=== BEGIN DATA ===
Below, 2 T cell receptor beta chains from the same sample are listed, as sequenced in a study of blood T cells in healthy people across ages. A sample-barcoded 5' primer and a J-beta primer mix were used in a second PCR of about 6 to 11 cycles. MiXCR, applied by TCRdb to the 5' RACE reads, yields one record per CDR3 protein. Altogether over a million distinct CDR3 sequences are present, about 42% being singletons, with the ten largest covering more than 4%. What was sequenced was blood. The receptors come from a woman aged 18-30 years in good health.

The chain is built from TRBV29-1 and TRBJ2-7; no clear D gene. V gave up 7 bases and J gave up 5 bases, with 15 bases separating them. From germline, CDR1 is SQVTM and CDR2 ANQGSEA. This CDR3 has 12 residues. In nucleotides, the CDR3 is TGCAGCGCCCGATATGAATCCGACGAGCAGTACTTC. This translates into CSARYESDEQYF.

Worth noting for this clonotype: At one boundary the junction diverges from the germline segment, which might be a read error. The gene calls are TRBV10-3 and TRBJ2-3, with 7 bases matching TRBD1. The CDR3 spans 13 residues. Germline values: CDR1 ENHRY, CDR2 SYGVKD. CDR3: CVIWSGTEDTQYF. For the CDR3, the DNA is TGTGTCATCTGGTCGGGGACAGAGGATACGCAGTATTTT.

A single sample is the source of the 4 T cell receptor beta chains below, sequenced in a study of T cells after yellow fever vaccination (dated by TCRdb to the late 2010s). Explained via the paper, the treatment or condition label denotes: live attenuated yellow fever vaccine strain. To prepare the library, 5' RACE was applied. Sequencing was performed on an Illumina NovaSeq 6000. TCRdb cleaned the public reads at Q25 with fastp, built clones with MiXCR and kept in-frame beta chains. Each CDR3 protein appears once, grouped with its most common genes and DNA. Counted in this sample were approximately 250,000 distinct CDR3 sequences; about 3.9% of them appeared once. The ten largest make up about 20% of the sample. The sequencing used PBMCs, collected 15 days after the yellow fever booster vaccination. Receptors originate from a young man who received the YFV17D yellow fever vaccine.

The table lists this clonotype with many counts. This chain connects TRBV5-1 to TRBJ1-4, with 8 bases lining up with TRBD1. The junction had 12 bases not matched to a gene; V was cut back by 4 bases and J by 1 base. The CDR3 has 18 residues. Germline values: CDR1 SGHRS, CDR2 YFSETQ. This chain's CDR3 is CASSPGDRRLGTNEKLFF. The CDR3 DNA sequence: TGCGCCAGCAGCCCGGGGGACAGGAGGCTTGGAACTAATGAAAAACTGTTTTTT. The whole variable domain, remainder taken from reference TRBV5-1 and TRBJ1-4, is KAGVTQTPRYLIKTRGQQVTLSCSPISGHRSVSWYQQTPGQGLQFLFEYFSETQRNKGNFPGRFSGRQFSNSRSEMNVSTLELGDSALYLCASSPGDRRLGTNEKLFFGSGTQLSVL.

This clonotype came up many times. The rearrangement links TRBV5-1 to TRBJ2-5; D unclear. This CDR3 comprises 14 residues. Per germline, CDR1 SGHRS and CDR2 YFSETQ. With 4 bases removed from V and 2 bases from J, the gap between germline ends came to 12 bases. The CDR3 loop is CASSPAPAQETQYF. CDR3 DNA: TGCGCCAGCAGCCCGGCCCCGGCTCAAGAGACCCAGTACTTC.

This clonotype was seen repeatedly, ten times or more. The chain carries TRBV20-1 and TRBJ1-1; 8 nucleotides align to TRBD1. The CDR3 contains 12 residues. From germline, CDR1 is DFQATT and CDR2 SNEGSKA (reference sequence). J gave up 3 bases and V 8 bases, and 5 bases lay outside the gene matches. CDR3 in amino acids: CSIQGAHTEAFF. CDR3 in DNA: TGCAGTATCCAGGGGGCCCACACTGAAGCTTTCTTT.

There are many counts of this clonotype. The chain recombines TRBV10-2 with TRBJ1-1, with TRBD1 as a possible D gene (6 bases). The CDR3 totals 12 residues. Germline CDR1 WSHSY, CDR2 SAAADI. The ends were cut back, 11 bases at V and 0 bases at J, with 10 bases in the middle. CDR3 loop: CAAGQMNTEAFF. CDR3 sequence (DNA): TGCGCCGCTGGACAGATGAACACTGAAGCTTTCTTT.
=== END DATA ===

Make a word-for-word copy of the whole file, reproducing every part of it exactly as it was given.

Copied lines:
Below, 2 T cell receptor beta chains from the same sample are listed, as sequenced in a study of blood T cells in healthy people across ages. A sample-barcoded 5' primer and a J-beta primer mix were used in a second PCR of about 6 to 11 cycles. MiXCR, applied by TCRdb to the 5' RACE reads, yields one record per CDR3 protein. Altogether over a million distinct CDR3 sequences are present, about 42% being singletons, with the ten largest covering more than 4%. What was sequenced was blood. The receptors come from a woman aged 18-30 years in good health.

The chain is built from TRBV29-1 and TRBJ2-7; no clear D gene. V gave up 7 bases and J gave up 5 bases, with 15 bases separating them. From germline, CDR1 is SQVTM and CDR2 ANQGSEA. This CDR3 has 12 residues. In nucleotides, the CDR3 is TGCAGCGCCCGATATGAATCCGACGAGCAGTACTTC. This translates into CSARYESDEQYF.

Worth noting for this clonotype: At one boundary the junction diverges from the germline segment, which might be a read error. The gene calls are TRBV10-3 and TRBJ2-3, with 7 bases matching TRBD1. The CDR3 spans 13 residues. Germline values: CDR1 ENHRY, CDR2 SYGVKD. CDR3: CVIWSGTEDTQYF. For the CDR3, the DNA is TGTGTCATCTGGTCGGGGACAGAGGATACGCAGTATTTT.

A single sample is the source of the 4 T cell receptor beta chains below, sequenced in a study of T cells after yellow fever vaccination (dated by TCRdb to the late 2010s). Explained via the paper, the treatment or condition label denotes: live attenuated yellow fever vaccine strain. To prepare the library, 5' RACE was applied. Sequencing was performed on an Illumina NovaSeq 6000. TCRdb cleaned the public reads at Q25 with fastp, built clones with MiXCR and kept in-frame beta chains. Each CDR3 protein appears once, grouped with its most common genes and DNA. Counted in this sample were approximately 250,000 distinct CDR3 sequences; about 3.9% of them appeared once. The ten largest make up about 20% of the sample. The sequencing used PBMCs, collected 15 days after the yellow fever booster vaccination. Receptors originate from a young man who received the YFV17D yellow fever vaccine.

The table lists this clonotype with many counts. This chain connects TRBV5-1 to TRBJ1-4, with 8 bases lining up with TRBD1. The junction had 12 bases not matched to a gene; V was cut back by 4 bases and J by 1 base. The CDR3 has 18 residues. Germline values: CDR1 SGHRS, CDR2 YFSETQ. This chain's CDR3 is CASSPGDRRLGTNEKLFF. The CDR3 DNA sequence: TGCGCCAGCAGCCCGGGGGACAGGAGGCTTGGAACTAATGAAAAACTGTTTTTT. The whole variable domain, remainder taken from reference TRBV5-1 and TRBJ1-4, is KAGVTQTPRYLIKTRGQQVTLSCSPISGHRSVSWYQQTPGQGLQFLFEYFSETQRNKGNFPGRFSGRQFSNSRSEMNVSTLELGDSALYLCASSPGDRRLGTNEKLFFGSGTQLSVL.

This clonotype came up many times. The rearrangement links TRBV5-1 to TRBJ2-5; D unclear. This CDR3 comprises 14 residues. Per germline, CDR1 SGHRS and CDR2 YFSETQ. With 4 bases removed from V and 2 bases from J, the gap between germline ends came to 12 bases. The CDR3 loop is CASSPAPAQETQYF. CDR3 DNA: TGCGCCAGCAGCCCGGCCCCGGCTCAAGAGACCCAGTACTTC.

This clonotype was seen repeatedly, ten times or more. The chain carries TRBV20-1 and TRBJ1-1; 8 nucleotides align to TRBD1. The CDR3 contains 12 residues. From germline, CDR1 is DFQATT and CDR2 SNEGSKA (reference sequence). J gave up 3 bases and V 8 bases, and 5 bases lay outside the gene matches. CDR3 in amino acids: CSIQGAHTEAFF. CDR3 in DNA: TGCAGTATCCAGGGGGCCCACACTGAAGCTTTCTTT.

There are many counts of this clonotype. The chain recombines TRBV10-2 with TRBJ1-1, with TRBD1 as a possible D gene (6 bases). The CDR3 totals 12 residues. Germline CDR1 WSHSY, CDR2 SAAADI. The ends were cut back, 11 bases at V and 0 bases at J, with 10 bases in the middle. CDR3 loop: CAAGQMNTEAFF. CDR3 sequence (DNA): TGCGCCGCTGGACAGATGAACACTGAAGCTTTCTTT.